I meant to ask Harry Pavlidis (@harrypav), PitchFX guru extraordinaire, if new research into pitch framing may begin to change the ways umpires call games thereby decreasing the effectiveness of pitchers like Jonathan Lucroy. That was my intention. Instead I found myself in a spirited discussion with Adam Brown (@SouvenirCity) about the futures of the Brewers and Cubs respectively. That is, more often than not, how sports discussions go when beer and pizza (and cheese steaks) are present .

Harry happens to live in my neighborhood. If you’re unfamiliar with his work go read this and bask in the glory that is Jonathan Lucroy (and to a lesser extent, Martin Maldonado). On this day he’d arranged a meetup at Monti’s , the best Philly  cheese steak* place in Chicago by far, and even better, arranged for the food to be free. I assume the idea was for all of us (50 people strong by my count) to spend more on beer. I did my part.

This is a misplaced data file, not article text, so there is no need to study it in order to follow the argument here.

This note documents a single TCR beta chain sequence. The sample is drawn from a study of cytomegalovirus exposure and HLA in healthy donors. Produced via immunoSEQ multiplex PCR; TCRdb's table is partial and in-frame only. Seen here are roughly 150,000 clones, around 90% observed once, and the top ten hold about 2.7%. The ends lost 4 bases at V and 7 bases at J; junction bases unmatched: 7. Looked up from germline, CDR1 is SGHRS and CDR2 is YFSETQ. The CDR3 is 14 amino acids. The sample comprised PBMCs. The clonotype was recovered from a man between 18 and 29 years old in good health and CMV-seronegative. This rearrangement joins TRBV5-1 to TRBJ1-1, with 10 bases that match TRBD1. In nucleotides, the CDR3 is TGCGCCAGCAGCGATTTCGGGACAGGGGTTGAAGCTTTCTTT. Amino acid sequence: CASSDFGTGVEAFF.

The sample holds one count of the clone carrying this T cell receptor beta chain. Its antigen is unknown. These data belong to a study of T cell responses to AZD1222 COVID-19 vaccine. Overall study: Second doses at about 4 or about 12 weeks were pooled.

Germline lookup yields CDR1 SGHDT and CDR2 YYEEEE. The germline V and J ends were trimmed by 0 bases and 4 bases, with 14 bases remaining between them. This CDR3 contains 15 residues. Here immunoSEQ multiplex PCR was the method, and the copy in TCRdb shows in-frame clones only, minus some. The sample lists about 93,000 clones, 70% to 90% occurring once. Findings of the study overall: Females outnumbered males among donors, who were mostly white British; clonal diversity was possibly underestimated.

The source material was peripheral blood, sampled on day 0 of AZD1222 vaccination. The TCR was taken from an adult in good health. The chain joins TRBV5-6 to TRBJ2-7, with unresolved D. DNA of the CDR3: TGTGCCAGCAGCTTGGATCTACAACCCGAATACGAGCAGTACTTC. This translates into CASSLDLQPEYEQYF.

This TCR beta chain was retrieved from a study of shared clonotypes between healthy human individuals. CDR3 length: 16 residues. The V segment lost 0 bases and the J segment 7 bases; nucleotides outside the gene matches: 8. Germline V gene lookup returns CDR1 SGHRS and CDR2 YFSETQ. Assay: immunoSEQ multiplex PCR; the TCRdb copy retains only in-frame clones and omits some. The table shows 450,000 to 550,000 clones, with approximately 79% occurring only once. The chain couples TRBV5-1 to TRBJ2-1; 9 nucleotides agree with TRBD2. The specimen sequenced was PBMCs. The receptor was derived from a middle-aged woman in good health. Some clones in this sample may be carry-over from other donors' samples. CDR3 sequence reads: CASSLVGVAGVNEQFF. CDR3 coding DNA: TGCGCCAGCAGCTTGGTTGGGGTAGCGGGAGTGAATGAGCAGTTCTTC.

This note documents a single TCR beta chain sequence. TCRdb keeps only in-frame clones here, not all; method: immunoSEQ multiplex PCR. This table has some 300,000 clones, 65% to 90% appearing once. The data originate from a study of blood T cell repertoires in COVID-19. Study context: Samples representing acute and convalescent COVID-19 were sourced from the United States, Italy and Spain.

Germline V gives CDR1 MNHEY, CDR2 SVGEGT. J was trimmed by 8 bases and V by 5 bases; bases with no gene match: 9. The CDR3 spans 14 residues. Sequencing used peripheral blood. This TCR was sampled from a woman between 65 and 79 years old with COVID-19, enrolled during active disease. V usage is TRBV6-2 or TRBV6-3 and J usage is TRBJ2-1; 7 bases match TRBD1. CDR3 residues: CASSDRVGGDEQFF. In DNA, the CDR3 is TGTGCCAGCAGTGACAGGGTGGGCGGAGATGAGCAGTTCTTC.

*I once considered the Philly cheese steak to be low ceiling, high floor option similar to most Thai food or Italian beef. Italian beef is almost always a perfectly solid choice, but there is virtually no chance that it will blow you away. Monti’s proved me wrong as their version of the cheese steak is simply amazing. Maybe they’re better in Philadelphia itself, but I doubt it.

I met a lot of great people that day (including @CeeAngi, @wrigleyvillenat, and ran into @bachlaw ) but the most fun discussion was with Adam who was as pessimistic about the future of the Cubs as I was optimistic about the future of the Brewers. Optimistic probably overstates things, which is part of my problem when I’m speaking and not writing. Truthfully I think the Brewers have only a puncher’s chance at the playoffs over the next 2 seasons at which point a painful rebuilding process will probably take place. Many people I know and respect think it should be underway already, though I disagree because of one very important point which I repeatedly told Adam.